A Gourmet Guy Food and Wine feature covering Mudgee, NSW

Much Ado About Mudgee


In the first of our regular food and wine features, expert gourmand Tom Neal Tacker happens upon Mudgee while it’s in an extremely festive mood. It’s vintage season, and the NSW town is living up to its burgeoning gourmet reputation.


The Mudgee vintage was in full swing. Winemakers looked bleary eyed, grape juice-stained hands gripped tasting glasses tightly, and bad tempers and sensitive egos were on high alert. Vintage is an adrenalin fuelled and fascinating time of year, particularly in drunken Mudgee, the self-styled “Woollahra of the West.”


Frog Rock Wines and Riedel Glass co-hosted a wine and food matching dinner at the Butcher Shop Cafe on the weekend I planned to be there to visit friends and check out the vintage firsthand. I would drive even further than the three hours from Sydney to get my hands on another set of Riedel glassware, but I rarely need an excuse to visit Mudgee; it’s a writer’s paradise. So many characters just waiting or wanting to have their stories told . . .


The old Butcher Shop hosted a crowded and already tipsy group of diners with barely restrained glee and offered an unusual menu. We began with the 2004 Old Vine Semillon, served outside with hors d’oeuvres in order to allow staff to reset the tables after the Riedel class that preceded dinner. “You’re not allowed to drink on the concrete footpath, council laws, so drink on the asphalt in the street instead,” said Fiona Turner, Frog Rock’s marketing mistress, the night’s emcee and a whiz at on-the-spot innovation. Frog Rock’s wines are made by David Lowe, Jane Wilson (surely Australia’s most unsung dynamic winemaking duo – those Henschke’s get a lot of press) and Simon Gilbert using fine fruit sourced from Frog Rock’s own Edgell Lane vineyard, as well as from a number of other reliable Mudgee growers.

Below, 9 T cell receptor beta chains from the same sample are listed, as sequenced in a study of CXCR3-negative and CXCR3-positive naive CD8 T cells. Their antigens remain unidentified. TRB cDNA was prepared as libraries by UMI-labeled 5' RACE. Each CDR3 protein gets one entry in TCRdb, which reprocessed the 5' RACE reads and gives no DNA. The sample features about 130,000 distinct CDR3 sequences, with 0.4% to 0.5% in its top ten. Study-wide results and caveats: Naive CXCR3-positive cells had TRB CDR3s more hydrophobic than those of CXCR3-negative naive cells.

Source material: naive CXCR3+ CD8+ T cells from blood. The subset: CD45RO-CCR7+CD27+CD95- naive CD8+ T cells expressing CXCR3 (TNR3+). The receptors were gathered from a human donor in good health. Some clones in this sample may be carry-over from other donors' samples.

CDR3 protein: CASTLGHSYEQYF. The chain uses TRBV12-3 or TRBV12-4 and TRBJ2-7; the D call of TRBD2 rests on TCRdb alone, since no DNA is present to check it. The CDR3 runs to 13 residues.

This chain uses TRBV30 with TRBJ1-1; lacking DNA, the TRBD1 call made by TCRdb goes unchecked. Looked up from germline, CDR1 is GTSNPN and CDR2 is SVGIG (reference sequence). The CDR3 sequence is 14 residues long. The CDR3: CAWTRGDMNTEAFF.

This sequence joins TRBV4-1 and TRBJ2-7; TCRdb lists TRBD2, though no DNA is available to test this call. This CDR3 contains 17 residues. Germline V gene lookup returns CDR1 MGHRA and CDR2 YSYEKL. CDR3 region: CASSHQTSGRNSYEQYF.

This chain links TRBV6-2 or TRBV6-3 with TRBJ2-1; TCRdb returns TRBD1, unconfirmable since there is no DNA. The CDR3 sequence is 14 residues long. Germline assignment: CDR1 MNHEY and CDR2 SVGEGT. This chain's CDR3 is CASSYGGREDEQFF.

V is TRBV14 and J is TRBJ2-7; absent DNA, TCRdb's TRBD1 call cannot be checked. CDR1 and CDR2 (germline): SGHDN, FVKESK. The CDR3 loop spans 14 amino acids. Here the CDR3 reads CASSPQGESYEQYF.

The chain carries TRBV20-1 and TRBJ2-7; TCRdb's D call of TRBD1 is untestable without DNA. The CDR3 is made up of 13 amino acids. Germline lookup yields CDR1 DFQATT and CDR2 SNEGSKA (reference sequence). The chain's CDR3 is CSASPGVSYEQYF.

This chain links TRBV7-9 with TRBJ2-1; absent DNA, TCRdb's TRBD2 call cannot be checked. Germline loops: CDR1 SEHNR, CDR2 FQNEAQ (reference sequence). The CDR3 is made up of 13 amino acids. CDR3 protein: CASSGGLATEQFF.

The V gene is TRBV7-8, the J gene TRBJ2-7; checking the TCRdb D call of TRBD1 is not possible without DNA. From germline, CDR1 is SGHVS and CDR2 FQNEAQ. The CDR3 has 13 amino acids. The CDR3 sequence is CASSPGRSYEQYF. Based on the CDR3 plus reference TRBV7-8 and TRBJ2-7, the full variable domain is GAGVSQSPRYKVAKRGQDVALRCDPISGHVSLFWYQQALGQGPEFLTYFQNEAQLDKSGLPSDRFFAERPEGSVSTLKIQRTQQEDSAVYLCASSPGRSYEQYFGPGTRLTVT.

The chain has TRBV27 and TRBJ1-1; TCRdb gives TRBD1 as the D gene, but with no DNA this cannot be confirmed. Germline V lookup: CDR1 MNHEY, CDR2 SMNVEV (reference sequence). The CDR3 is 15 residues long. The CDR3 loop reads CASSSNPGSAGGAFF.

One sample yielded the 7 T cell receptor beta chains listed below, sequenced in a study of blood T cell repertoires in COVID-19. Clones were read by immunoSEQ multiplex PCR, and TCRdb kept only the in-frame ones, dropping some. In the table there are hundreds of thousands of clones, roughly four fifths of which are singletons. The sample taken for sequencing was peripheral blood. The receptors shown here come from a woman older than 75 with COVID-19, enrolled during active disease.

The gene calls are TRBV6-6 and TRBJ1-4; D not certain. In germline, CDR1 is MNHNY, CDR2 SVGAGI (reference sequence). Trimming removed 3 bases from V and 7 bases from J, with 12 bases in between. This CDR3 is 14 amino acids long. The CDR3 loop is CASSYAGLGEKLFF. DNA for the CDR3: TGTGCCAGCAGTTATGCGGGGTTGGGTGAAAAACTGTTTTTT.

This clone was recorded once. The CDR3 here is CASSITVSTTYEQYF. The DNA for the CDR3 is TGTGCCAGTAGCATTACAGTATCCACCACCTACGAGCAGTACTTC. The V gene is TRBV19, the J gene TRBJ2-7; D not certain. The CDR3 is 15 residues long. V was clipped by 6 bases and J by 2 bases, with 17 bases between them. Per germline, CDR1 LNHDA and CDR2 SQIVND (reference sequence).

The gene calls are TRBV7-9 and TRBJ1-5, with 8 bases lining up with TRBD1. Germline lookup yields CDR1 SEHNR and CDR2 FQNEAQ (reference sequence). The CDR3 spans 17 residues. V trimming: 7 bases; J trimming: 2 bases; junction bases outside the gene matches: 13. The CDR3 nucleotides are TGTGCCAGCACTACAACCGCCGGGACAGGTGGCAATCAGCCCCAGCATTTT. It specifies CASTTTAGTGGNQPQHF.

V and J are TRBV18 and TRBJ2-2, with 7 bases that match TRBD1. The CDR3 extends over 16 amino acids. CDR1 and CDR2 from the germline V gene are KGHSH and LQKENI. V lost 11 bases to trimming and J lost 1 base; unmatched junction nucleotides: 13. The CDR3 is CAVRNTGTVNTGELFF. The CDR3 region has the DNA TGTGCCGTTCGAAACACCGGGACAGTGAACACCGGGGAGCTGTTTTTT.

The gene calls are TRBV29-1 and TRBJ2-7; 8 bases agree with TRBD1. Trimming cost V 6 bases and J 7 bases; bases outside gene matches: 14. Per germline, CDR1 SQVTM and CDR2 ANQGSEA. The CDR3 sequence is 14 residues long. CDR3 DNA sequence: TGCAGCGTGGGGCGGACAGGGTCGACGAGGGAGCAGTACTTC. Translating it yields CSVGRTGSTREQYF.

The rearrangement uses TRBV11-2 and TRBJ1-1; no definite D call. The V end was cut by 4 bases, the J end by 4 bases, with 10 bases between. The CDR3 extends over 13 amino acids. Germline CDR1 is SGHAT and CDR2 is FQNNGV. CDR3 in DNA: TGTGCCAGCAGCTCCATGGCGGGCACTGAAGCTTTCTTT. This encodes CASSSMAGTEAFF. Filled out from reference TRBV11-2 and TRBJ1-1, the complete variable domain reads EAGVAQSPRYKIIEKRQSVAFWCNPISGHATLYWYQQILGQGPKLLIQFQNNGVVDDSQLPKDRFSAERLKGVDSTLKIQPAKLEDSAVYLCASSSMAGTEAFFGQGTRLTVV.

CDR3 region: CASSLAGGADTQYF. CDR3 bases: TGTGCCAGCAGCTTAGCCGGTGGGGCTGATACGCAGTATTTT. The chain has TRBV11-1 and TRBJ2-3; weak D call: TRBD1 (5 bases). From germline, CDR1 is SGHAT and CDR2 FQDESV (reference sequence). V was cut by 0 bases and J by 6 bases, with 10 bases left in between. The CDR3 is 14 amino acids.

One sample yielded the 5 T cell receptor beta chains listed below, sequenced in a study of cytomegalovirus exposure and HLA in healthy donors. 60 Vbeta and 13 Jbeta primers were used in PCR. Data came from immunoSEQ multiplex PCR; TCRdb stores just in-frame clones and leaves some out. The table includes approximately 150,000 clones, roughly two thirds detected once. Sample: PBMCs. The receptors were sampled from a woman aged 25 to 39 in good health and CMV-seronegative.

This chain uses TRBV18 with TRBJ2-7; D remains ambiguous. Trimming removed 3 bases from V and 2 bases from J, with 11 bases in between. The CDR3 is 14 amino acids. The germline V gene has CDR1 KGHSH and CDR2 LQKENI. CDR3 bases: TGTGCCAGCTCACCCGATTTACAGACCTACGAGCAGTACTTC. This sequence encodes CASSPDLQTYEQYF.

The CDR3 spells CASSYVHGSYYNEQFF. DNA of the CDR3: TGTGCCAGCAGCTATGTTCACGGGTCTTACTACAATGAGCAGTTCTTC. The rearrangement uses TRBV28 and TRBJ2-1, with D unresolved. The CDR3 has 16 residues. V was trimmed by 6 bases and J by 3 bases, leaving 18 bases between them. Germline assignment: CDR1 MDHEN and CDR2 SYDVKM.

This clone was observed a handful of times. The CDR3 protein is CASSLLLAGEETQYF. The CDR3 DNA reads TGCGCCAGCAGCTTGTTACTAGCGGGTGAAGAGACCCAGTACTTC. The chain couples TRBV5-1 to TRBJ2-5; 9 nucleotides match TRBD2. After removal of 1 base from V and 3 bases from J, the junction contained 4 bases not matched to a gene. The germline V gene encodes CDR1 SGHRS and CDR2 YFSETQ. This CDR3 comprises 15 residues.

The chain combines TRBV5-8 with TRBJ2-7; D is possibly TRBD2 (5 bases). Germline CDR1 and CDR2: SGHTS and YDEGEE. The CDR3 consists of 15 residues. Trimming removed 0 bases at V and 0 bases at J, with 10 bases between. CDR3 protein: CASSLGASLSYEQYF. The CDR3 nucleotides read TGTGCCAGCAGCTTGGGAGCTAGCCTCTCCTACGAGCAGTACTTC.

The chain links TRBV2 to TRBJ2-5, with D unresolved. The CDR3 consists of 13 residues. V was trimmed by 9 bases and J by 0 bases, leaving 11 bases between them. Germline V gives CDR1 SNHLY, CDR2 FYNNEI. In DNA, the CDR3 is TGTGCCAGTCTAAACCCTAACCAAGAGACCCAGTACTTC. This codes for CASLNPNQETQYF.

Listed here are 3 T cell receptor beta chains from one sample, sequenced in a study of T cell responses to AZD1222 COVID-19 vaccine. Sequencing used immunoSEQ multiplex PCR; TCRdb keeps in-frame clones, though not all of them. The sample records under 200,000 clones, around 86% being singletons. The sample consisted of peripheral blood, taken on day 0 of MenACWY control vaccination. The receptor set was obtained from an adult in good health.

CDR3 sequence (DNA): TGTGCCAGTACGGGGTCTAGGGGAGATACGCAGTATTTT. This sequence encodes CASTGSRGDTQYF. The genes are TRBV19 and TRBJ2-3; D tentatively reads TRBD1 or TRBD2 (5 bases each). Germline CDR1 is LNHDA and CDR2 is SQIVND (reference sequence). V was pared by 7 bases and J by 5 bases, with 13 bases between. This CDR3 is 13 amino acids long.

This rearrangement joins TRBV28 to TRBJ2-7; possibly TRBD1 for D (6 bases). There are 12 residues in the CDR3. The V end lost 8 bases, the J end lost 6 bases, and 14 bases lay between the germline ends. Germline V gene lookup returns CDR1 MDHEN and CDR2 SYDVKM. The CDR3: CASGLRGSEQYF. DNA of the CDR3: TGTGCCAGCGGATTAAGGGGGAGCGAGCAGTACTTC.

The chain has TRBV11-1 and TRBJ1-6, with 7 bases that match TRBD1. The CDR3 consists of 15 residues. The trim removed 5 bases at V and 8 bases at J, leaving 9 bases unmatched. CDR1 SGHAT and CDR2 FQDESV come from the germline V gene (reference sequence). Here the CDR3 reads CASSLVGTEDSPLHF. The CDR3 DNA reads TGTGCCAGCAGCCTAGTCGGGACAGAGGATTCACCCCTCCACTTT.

The Semillon was refreshing and true to form, with low alcohol, pronounced acidity and a zesty finish. Tassie oysters natural and Smoked eel puree with cucumber were both good matches for this racy wine while it was served in the street.


Back inside for the entrée – following no arrests despite a crowd of more than 60 drinking and noshing noisily on the outlawed footpath – we had a three-cheese pine nut torta with warm olives and the 2003 Chardonnay; if you enjoy a ripe, leaning towards oxidised and very peachy apricot-ish chardonnay, then this is for you.


The 1998 premium Shiraz/Cabernet blend and the 2004 Merlot accompanied a Chilli blue swimmer crab with rice and kimchee. This almost worked as a main course, though the Shiraz/Cabernet really would have been better served with a simple cheddar cheese.


We finished with a yellow box honey semi-freddo and the 2004 “Sticky Frog” botrytis Semillon, a very good example of botrytis affected Semillon made with restraint. It has a nice marmaladey nose and finishes tight without the blowsy loose aftertaste of so many stickies made in Australia.


Prior to the Riedel/Frog Rock dinner, we’d made our way for an aperitif to Roth’s Wine Bar, a Mudgee institution and the holder of NSW’s oldest wine bar licence. Simon and Mandy Gilbert acquired the premises not long after Christmas 2004.



 They’ve given it a fresh lick of paint and a good clean. Who knew it had a back garden that also contains a tiny kitchen? The Gilberts intend to provide a “tapas-like menu of simple food” and will include a comprehensive retail selection of Mudgee wines. In the meantime, some things remain the same: Diesel and 1080 still sell at $2 per tumbler, clearly providing one of the country’s best value for money drinking experiences.